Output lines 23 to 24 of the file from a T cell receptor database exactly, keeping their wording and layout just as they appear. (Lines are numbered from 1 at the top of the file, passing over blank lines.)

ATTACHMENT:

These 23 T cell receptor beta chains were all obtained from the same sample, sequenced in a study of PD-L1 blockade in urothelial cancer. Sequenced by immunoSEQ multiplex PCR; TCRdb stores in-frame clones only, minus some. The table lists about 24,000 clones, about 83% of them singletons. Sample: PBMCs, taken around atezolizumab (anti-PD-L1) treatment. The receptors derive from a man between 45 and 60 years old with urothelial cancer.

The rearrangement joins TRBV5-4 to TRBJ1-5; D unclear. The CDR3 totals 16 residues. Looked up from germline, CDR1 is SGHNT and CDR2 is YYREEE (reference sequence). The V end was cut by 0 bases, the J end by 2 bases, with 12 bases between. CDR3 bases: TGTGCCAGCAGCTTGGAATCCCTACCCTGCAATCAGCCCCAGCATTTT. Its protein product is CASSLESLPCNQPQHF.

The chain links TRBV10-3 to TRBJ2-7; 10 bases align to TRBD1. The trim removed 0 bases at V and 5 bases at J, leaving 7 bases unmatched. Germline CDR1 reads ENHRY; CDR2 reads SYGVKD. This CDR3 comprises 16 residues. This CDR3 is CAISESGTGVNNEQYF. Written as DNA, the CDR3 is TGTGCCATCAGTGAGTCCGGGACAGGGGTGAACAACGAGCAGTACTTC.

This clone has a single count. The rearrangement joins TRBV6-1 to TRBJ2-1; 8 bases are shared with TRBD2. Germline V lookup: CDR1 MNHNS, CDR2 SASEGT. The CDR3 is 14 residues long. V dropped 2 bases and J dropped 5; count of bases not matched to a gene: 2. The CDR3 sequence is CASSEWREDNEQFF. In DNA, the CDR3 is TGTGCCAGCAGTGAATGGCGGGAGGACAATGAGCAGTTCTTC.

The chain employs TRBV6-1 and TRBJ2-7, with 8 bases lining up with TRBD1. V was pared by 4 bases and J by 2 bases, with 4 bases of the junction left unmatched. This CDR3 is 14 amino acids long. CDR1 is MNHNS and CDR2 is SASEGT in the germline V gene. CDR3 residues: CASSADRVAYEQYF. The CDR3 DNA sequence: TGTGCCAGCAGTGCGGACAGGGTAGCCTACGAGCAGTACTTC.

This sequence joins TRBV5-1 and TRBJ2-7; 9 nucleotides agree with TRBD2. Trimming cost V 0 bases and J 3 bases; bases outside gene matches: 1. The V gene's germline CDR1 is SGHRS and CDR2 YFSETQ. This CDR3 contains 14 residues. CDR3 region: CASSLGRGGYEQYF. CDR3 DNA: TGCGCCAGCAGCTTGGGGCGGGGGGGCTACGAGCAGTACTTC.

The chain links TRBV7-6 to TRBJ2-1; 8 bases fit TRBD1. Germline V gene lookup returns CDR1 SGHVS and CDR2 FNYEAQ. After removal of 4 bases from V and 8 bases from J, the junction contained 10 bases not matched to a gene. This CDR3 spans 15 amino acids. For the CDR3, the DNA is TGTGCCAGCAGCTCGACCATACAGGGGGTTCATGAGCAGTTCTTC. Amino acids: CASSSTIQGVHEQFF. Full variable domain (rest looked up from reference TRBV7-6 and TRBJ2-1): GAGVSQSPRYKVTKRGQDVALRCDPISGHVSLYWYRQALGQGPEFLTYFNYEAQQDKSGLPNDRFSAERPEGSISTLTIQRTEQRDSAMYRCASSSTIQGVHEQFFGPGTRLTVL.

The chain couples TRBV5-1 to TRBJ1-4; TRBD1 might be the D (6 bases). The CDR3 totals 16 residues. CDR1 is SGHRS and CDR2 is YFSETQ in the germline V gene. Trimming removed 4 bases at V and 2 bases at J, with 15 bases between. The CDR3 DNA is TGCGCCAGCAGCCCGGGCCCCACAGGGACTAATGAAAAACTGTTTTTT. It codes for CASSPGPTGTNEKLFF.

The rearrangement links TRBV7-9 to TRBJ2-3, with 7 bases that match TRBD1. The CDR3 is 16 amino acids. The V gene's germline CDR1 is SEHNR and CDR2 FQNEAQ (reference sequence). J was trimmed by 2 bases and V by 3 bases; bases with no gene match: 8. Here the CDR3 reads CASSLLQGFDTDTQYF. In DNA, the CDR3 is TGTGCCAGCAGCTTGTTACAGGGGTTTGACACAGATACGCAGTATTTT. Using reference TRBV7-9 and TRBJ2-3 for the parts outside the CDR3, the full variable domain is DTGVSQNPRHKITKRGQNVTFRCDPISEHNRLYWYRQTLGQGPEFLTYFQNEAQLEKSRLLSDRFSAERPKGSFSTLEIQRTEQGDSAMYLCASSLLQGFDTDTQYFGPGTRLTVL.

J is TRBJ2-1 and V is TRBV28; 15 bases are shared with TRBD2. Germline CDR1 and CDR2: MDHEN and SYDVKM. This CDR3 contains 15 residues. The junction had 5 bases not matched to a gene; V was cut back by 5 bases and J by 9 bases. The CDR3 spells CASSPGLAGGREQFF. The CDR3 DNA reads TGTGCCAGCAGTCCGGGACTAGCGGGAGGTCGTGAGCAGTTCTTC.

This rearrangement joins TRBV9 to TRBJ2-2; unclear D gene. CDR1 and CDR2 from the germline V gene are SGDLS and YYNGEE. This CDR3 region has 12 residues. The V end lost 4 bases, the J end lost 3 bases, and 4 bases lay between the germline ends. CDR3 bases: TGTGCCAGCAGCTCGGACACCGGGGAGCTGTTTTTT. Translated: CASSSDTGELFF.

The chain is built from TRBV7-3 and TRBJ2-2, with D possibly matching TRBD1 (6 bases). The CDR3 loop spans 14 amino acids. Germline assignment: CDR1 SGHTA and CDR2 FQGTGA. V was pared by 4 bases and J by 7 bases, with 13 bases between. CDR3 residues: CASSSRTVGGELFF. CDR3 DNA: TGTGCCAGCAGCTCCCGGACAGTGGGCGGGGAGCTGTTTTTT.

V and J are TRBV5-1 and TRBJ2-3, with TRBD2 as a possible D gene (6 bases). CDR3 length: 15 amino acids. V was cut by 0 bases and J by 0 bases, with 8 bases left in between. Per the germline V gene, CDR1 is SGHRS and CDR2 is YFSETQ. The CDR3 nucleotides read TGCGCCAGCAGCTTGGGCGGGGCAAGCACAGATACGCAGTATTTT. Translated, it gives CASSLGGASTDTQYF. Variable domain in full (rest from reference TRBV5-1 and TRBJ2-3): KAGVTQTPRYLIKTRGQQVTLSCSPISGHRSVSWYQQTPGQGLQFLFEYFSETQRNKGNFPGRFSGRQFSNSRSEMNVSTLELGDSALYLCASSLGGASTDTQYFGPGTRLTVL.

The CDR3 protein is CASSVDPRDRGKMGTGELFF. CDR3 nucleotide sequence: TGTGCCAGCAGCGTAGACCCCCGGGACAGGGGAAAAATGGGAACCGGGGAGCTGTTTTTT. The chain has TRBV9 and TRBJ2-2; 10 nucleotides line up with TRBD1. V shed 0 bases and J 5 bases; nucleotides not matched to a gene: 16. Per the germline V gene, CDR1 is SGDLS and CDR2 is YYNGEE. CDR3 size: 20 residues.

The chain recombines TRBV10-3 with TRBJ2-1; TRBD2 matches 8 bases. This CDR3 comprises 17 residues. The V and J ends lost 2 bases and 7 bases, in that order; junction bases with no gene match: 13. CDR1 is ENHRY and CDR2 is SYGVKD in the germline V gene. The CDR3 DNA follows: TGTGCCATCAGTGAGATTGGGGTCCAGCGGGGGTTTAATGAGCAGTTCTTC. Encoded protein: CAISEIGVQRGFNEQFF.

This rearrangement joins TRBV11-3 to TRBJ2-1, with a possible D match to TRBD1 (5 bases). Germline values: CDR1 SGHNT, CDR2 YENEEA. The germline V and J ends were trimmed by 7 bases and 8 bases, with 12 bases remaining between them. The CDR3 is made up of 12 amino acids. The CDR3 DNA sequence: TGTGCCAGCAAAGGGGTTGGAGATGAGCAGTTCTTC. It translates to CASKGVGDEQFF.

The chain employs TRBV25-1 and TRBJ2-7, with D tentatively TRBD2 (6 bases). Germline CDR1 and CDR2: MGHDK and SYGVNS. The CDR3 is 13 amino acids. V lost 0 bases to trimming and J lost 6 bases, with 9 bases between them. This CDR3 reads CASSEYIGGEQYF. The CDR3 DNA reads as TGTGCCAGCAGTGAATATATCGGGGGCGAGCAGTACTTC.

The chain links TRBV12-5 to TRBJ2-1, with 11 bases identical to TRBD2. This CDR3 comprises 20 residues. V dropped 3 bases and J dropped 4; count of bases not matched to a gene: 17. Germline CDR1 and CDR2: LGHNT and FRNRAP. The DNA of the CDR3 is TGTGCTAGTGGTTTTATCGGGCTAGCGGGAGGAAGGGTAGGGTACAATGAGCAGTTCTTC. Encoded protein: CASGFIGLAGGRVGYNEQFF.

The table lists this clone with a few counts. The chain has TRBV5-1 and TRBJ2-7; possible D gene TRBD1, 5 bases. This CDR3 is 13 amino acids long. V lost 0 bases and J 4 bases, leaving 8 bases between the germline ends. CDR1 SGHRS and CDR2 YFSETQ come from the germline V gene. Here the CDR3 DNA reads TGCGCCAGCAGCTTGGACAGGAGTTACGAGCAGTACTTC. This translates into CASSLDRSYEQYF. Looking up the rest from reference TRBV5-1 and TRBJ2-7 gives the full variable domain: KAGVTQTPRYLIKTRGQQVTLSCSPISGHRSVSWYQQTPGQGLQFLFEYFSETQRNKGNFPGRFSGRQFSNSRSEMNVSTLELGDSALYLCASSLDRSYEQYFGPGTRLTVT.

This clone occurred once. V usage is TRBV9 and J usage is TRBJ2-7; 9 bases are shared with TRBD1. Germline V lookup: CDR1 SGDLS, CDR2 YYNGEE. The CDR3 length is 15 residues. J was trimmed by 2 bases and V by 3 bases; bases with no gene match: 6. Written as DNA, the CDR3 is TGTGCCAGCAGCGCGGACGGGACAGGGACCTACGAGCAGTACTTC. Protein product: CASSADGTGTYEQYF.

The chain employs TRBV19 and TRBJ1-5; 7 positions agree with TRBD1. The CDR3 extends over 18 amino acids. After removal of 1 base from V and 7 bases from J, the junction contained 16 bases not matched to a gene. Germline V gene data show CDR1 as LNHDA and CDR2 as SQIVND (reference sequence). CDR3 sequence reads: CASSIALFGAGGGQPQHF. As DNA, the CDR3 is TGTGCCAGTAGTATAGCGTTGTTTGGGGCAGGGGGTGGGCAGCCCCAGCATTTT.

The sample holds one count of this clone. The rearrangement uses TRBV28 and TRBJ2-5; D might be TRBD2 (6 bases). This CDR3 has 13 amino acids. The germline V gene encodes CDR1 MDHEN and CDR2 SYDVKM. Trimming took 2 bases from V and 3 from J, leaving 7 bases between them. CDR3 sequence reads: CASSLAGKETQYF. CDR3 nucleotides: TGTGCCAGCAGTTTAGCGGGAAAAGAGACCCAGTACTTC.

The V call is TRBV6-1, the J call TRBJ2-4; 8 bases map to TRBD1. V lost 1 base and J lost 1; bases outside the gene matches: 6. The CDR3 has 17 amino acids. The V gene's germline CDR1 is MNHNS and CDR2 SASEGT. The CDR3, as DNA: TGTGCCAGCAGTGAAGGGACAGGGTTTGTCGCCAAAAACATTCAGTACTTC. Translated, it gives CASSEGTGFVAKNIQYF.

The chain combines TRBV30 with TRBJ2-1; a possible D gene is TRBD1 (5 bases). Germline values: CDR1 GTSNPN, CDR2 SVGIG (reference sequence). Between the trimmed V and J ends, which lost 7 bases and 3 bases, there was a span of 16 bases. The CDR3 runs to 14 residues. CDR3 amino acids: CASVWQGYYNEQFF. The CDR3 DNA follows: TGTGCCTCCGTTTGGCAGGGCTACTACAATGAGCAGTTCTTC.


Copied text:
The V call is TRBV6-1, the J call TRBJ2-4; 8 bases map to TRBD1. V lost 1 base and J lost 1; bases outside the gene matches: 6. The CDR3 has 17 amino acids. The V gene's germline CDR1 is MNHNS and CDR2 SASEGT. The CDR3, as DNA: TGTGCCAGCAGTGAAGGGACAGGGTTTGTCGCCAAAAACATTCAGTACTTC. Translated, it gives CASSEGTGFVAKNIQYF.

The chain combines TRBV30 with TRBJ2-1; a possible D gene is TRBD1 (5 bases). Germline values: CDR1 GTSNPN, CDR2 SVGIG (reference sequence). Between the trimmed V and J ends, which lost 7 bases and 3 bases, there was a span of 16 bases. The CDR3 runs to 14 residues. CDR3 amino acids: CASVWQGYYNEQFF. The CDR3 DNA follows: TGTGCCTCCGTTTGGCAGGGCTACTACAATGAGCAGTTCTTC.